Made of Steel.

Books Oddly published before the new series had even begun but handily set after The Lazarus Experiment and featuring oblique references to how Martha's family are asking awkward questions about her new friend, Terrance Dicks's Made of Steel is the perfect stopgap in this short hiatus between episodes. With action taking place in only a few locations with a small group of characters the goal was obviously to produce something that works on the narrative level of a typical episode and it totally succeeds with a central relationship that's true to the third series and a story that logically explains the presence of nu-Cybermen without retconning anything that we've learned before.

The author's note just behind the cover says 'In 1968, he began working on Doctor Who. He has written over fifty Doctor Who novels and has been a prolific author of books for children' and it shows - this is a great little adventure which in some ways is even more inventive than the television programme with a storyline that wraps in on itself, apparently throw away scenes becoming vitally important in the conclusion and characterization that manages to accomplish in just a few lines more than a certain recent two parter did on television.

The storyline then (as described on the back cover): various random bits of technology are being stolen from locations as diverse as shopping malls, army bases and government ministries and it becomes apparent that not all of the Cybermen where sucked through the void at the close of Doomsday may be preparing to mass another invasion. The Doctor inadvertently drops into the timeline at an opportune moment and after falling in with the army, attempts to discover who these metal men are and how he's going to try and stop them.

In some ways, Dicks is predictably going to be at home here, what with this being an army and their scientific advisor. The likes of Captain Sarandon and Major Burton are precisely the kinds of people that might be turned out by UNIT, wise to the alien threat and knowing that they need a certain timelord's help. The search for him here mirrors what went on in Aliens of London and once again it's not hard to wonder if having this version of the Doctor exiled again on purpose wouldn't be such a bad thing - certainly a lot of fun is had as he attempts to deal with the contemporary technology in internet cafes and whatnot.

There are some lovely moments that are perfectly old school, like the longer suffering PC having to deal with the discover of the TARDIS and the Cybermen and what he'll be telling his boss about the appearance and disappearance of both. The Cybermen too are much closer to the Mondas variety, their dialogue far more sophisticated, with a certain amount of infighting as to whether the cyberleader is taking the correct action, one of the subordinates displaying a real lust for glory, emotional traits neatly explained by their origin - formerly human and therefore lightly emotional. Sadly none of them make a fist and say 'Excellent'. Next time maybe.

The book also captures the new series good verbal humour well; when the Cybermen's base of operations is revealed it's a cue for a stream of jokes as the establishment's expense. You really couldn't imagine them giving permission for an actual television episode to be filmed in the place should this material be included in the script (my favourite being 'Well, at least someone's found a use for it at last!'). Martha's ability to look danger in the eye and tweak it on the nose is all there too, especially when she's dealing with the Cybermen: 'Not another invasion. What is it this time - giant hippos? Intelligent wildebeest? Alien llama maybe?'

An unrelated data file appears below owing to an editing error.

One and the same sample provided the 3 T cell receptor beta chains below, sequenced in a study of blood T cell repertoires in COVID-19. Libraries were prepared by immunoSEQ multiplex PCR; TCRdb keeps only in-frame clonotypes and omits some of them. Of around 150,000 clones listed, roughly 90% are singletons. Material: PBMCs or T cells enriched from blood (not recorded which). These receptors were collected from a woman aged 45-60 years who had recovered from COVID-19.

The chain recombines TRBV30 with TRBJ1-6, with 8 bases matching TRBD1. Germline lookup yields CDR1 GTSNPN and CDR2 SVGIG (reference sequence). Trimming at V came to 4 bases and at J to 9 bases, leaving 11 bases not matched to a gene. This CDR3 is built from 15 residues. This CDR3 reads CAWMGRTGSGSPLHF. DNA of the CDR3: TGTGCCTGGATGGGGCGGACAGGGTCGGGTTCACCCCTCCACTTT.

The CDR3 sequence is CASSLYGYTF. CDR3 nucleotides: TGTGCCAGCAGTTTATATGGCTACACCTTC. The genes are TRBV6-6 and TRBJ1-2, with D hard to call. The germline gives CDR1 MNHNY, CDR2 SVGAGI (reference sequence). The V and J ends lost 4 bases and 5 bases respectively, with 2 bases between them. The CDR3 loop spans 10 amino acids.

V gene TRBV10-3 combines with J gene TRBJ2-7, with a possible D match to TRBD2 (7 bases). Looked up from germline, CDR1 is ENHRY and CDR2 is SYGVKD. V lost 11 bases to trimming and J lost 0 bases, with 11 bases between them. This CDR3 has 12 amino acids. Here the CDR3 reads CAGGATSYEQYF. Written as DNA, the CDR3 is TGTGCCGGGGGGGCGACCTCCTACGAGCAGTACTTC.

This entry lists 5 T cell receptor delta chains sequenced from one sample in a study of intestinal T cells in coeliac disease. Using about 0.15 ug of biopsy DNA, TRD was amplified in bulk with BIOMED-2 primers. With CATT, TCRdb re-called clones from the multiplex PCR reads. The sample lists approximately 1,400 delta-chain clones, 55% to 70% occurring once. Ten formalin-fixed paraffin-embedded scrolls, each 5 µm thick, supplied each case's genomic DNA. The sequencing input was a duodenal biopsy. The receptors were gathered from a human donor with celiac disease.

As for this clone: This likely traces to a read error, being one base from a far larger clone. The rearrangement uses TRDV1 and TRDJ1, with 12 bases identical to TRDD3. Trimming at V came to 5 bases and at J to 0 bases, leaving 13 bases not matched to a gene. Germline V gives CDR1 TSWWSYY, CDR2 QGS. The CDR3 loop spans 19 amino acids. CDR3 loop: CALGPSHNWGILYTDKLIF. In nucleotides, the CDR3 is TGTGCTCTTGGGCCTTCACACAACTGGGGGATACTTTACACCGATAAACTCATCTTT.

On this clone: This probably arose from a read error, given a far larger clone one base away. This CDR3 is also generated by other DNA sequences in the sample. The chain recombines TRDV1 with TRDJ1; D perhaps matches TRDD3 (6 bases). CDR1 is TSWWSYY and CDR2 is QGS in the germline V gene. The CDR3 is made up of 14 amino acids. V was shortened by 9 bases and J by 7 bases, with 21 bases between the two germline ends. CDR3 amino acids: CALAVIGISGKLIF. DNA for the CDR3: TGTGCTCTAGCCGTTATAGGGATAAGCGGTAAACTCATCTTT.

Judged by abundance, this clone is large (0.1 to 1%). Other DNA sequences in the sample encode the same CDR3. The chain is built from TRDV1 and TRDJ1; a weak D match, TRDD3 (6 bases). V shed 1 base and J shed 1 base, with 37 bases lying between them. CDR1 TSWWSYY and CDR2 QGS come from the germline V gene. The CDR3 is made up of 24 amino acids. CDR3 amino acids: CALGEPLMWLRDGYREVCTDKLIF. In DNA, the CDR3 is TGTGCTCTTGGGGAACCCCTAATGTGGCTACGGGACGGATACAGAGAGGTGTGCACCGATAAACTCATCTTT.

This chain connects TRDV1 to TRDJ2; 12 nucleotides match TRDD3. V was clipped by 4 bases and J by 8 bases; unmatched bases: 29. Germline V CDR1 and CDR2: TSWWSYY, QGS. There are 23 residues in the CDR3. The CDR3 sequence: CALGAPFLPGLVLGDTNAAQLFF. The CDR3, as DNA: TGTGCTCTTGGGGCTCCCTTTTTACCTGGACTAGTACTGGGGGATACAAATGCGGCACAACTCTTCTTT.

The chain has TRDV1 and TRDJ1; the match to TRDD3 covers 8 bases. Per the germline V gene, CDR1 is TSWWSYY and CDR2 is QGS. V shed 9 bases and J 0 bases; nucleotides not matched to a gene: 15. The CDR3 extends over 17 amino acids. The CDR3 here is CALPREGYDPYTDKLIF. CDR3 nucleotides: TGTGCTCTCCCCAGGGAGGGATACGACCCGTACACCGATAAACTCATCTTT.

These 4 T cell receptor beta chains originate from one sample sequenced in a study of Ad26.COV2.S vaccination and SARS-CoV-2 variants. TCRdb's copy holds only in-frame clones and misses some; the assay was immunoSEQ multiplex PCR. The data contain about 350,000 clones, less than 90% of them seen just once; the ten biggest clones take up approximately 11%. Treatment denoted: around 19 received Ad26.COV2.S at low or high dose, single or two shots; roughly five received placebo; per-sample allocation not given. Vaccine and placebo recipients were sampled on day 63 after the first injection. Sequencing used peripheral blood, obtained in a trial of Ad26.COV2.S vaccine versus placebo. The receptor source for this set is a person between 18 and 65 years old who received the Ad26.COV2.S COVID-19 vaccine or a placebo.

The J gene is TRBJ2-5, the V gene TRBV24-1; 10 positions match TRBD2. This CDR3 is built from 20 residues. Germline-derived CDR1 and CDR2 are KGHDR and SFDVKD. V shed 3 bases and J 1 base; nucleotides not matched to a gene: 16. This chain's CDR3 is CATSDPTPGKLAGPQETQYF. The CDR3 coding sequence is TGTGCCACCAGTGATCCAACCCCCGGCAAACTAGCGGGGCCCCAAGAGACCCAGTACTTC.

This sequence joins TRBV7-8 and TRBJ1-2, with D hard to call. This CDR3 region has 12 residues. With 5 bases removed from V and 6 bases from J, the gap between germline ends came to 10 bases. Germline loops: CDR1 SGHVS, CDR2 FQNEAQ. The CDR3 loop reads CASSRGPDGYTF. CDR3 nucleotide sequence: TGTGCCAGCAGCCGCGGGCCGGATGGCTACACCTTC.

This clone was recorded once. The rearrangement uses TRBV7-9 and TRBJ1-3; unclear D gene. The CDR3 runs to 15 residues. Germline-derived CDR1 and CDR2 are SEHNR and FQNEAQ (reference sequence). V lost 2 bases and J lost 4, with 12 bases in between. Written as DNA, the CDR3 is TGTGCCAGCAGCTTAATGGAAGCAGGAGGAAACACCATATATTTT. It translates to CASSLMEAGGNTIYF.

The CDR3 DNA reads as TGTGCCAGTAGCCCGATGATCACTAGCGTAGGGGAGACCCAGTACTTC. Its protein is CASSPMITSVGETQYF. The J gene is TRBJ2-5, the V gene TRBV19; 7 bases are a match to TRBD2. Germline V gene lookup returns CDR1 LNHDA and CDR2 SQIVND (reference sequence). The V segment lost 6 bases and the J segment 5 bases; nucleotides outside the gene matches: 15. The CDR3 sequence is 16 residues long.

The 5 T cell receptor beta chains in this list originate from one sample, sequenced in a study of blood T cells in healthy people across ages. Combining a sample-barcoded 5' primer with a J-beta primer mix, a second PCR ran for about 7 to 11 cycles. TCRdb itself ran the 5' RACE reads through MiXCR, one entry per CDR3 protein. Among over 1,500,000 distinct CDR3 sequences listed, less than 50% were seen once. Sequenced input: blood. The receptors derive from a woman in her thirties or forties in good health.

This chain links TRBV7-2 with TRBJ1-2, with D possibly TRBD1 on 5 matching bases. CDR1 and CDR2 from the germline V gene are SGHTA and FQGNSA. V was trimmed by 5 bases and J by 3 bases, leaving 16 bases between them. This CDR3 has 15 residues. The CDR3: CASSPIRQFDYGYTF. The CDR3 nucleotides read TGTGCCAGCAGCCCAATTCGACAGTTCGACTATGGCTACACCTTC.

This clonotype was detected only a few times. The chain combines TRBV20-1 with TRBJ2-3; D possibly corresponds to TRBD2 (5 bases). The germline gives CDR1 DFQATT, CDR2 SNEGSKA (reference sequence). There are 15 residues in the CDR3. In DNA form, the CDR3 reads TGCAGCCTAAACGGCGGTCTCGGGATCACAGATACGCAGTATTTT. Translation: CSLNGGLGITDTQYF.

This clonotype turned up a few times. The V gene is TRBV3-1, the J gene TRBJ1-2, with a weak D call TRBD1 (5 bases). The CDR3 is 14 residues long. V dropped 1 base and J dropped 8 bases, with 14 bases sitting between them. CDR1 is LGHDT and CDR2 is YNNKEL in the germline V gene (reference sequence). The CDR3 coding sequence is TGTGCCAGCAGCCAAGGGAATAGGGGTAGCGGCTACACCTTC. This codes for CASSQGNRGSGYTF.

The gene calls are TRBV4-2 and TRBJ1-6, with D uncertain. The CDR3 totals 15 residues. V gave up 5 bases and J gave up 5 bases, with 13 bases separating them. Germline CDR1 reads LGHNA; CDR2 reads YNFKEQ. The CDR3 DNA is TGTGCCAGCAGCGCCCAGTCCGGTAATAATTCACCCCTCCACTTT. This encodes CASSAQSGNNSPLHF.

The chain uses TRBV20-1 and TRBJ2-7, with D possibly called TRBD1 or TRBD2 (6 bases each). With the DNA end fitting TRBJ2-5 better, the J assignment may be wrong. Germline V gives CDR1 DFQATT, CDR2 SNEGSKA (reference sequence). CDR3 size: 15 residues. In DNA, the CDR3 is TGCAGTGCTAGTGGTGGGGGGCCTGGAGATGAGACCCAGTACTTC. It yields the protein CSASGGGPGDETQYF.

Dicks has said on numerous occasions that he thinks of the Doctor as being the same man whoever plays it and essentially always writes him the same way and that it's the interpretation of the actor which changes things. Which is odd, because he nails Tennant's Doctor perfectly, the fixating on little things, getting over excited about others, but also that innate ability to break explosively from joy to tragedy. But there's also that understanding of the bigger picture. At one point he makes a decision that costs lives but understands and explains that he saved many more in the long run - you could almost imagine that given the choice at the end of The Parting of the Ways he would have flipped the switch and wiped out the Earth in a way that the Northern survivor-guilt stricken jug-eared version couldn't. Despite his outward attitude sometimes, he's not a coward.

To a degree, the book also demonstrates the apex of the problem that the new series is having with the new companion; remove the visit to her old hospital stomping ground, find and replace all mentions of the words 'Martha' and 'Jones' with 'Rose' and 'Tyler' and you'd be hard pushed to say that the characters are all that different. Which isn't a criticism of Dicks who captures Freema's portrayal pretty well, that fearlessness. If there's something you could point to as a key difference, its that Martha has much more innate awareness of when the Doctor needs her help and when she should stay away and leave him to it - as occurs when he's taken away by the army and she makes herself scarce. They're less of a 'team' more of an autonomous collective. Or something.